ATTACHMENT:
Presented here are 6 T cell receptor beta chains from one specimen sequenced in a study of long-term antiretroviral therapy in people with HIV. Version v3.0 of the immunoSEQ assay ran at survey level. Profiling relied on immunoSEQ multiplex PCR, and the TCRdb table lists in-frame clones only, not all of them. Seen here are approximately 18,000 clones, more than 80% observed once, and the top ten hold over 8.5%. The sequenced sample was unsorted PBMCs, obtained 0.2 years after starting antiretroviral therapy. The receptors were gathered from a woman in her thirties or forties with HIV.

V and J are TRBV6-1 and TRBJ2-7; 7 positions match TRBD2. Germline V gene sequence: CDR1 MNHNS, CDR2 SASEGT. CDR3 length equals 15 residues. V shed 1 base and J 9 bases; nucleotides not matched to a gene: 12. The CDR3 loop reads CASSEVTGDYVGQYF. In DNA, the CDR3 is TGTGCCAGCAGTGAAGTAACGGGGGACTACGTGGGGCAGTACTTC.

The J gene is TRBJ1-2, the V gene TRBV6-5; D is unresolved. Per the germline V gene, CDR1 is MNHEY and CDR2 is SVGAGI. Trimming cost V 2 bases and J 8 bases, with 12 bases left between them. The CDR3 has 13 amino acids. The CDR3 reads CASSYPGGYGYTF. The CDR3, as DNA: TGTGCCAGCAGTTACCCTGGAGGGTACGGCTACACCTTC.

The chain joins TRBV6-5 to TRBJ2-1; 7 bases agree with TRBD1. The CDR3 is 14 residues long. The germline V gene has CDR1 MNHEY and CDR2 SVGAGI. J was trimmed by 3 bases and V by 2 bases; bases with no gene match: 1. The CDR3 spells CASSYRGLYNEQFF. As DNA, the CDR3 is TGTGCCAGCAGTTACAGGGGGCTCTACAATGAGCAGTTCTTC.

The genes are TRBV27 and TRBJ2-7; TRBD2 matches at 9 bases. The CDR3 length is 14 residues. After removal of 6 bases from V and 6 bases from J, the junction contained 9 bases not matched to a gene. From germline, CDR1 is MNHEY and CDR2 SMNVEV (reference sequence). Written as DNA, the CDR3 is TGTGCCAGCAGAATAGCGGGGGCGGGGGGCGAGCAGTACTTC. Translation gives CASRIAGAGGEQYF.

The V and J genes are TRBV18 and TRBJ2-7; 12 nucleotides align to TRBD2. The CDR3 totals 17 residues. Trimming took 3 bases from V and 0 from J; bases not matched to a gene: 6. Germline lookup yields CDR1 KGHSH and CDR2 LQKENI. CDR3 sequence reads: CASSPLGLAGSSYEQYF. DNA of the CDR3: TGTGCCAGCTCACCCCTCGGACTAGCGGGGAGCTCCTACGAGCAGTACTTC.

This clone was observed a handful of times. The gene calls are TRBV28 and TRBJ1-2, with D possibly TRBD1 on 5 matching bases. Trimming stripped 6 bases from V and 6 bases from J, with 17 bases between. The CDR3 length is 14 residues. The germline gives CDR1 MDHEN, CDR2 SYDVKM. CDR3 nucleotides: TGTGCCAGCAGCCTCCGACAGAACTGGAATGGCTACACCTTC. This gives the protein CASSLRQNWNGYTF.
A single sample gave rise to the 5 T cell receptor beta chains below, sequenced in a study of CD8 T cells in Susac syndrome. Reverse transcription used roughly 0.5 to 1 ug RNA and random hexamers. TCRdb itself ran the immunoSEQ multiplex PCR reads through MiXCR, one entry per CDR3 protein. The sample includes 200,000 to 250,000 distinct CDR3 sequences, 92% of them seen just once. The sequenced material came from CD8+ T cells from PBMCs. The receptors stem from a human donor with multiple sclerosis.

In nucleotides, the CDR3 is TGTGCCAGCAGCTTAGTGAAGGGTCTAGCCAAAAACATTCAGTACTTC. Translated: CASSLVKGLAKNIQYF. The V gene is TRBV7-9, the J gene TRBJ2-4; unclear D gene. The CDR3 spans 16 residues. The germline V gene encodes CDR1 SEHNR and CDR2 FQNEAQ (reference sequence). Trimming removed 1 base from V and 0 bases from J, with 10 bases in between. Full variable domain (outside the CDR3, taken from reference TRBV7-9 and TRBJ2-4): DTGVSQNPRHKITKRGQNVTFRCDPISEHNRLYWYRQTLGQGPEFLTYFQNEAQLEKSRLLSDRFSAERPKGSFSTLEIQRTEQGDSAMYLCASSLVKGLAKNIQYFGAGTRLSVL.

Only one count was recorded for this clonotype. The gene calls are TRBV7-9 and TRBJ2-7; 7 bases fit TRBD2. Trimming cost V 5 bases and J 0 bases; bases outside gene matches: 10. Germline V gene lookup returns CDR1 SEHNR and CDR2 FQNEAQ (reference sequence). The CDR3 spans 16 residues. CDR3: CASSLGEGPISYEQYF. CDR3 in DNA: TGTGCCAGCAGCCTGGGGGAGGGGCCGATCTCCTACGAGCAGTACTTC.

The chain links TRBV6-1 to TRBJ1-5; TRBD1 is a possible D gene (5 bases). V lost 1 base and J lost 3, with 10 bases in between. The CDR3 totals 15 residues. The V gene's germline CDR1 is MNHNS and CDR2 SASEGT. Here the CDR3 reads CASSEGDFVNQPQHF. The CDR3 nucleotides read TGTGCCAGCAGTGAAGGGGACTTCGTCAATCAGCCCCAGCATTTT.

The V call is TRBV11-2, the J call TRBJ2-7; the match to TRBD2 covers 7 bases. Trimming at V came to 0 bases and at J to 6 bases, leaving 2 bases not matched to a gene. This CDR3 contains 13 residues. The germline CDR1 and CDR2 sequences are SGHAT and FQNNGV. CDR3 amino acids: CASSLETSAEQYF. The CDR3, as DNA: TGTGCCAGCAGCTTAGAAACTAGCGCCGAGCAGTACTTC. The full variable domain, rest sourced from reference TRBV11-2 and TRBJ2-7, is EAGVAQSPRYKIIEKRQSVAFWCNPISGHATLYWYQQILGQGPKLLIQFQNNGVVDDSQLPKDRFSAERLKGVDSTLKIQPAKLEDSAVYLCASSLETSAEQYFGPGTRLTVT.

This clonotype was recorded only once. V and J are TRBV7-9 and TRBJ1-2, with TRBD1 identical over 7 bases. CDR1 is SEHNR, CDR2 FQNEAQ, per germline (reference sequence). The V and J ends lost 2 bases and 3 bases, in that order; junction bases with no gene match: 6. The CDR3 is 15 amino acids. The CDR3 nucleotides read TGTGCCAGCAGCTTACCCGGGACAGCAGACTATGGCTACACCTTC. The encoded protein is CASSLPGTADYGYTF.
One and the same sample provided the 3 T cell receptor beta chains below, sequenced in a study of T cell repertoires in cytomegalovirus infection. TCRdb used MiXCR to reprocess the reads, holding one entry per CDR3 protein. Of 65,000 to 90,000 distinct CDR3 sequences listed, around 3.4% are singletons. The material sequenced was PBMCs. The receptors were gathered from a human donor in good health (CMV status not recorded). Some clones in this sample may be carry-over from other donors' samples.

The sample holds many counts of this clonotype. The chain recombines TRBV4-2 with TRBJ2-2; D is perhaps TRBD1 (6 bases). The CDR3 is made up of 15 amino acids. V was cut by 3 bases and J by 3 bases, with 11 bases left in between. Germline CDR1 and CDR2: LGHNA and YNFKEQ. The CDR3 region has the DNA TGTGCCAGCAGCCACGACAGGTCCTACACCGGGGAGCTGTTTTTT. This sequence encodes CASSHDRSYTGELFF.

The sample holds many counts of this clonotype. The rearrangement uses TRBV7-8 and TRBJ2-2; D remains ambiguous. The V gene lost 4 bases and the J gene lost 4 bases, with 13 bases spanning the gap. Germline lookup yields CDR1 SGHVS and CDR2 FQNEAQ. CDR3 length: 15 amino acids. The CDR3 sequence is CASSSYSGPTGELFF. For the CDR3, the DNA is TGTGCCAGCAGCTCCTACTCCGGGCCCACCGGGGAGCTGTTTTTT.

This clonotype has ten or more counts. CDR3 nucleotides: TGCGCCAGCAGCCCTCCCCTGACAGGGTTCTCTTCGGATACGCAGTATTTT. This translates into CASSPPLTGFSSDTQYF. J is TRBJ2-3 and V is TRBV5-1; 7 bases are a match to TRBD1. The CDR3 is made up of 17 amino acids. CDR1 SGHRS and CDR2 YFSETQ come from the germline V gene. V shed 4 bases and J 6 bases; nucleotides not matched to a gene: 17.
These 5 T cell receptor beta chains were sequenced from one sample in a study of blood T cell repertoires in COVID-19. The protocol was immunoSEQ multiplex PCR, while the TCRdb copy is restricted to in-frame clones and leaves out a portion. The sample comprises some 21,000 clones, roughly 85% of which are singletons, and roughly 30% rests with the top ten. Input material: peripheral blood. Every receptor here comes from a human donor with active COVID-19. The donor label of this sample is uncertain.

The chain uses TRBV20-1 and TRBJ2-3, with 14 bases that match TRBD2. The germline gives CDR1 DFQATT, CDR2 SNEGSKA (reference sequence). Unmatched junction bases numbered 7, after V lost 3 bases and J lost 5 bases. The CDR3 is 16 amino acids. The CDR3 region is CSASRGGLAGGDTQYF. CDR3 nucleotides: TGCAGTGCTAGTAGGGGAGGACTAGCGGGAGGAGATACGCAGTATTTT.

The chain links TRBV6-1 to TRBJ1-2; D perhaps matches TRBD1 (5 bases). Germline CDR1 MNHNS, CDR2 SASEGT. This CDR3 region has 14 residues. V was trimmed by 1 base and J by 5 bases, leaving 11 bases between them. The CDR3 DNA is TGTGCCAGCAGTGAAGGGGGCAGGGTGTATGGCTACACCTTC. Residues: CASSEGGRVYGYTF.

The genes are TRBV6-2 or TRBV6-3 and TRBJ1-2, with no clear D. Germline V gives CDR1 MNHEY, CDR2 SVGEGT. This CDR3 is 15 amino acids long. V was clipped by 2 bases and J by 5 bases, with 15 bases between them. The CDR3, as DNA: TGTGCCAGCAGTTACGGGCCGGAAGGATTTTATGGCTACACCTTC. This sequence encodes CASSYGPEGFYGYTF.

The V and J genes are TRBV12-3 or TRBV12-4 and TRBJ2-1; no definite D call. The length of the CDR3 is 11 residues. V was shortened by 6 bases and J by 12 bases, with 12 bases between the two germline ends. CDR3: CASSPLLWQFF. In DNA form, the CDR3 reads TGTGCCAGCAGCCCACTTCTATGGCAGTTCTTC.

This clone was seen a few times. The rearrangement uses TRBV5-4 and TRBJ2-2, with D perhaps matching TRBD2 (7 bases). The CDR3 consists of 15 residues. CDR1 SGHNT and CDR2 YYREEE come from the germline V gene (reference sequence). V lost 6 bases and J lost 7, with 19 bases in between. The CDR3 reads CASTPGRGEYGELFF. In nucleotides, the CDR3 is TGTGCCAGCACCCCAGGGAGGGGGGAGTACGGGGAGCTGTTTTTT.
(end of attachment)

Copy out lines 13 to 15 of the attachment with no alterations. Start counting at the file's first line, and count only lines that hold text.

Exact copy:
This clonotype was recorded only once. V and J are TRBV7-9 and TRBJ1-2, with TRBD1 identical over 7 bases. CDR1 is SEHNR, CDR2 FQNEAQ, per germline (reference sequence). The V and J ends lost 2 bases and 3 bases, in that order; junction bases with no gene match: 6. The CDR3 is 15 amino acids. The CDR3 nucleotides read TGTGCCAGCAGCTTACCCGGGACAGCAGACTATGGCTACACCTTC. The encoded protein is CASSLPGTADYGYTF.
One and the same sample provided the 3 T cell receptor beta chains below, sequenced in a study of T cell repertoires in cytomegalovirus infection. TCRdb used MiXCR to reprocess the reads, holding one entry per CDR3 protein. Of 65,000 to 90,000 distinct CDR3 sequences listed, around 3.4% are singletons. The material sequenced was PBMCs. The receptors were gathered from a human donor in good health (CMV status not recorded). Some clones in this sample may be carry-over from other donors' samples.

The sample holds many counts of this clonotype. The chain recombines TRBV4-2 with TRBJ2-2; D is perhaps TRBD1 (6 bases). The CDR3 is made up of 15 amino acids. V was cut by 3 bases and J by 3 bases, with 11 bases left in between. Germline CDR1 and CDR2: LGHNA and YNFKEQ. The CDR3 region has the DNA TGTGCCAGCAGCCACGACAGGTCCTACACCGGGGAGCTGTTTTTT. This sequence encodes CASSHDRSYTGELFF.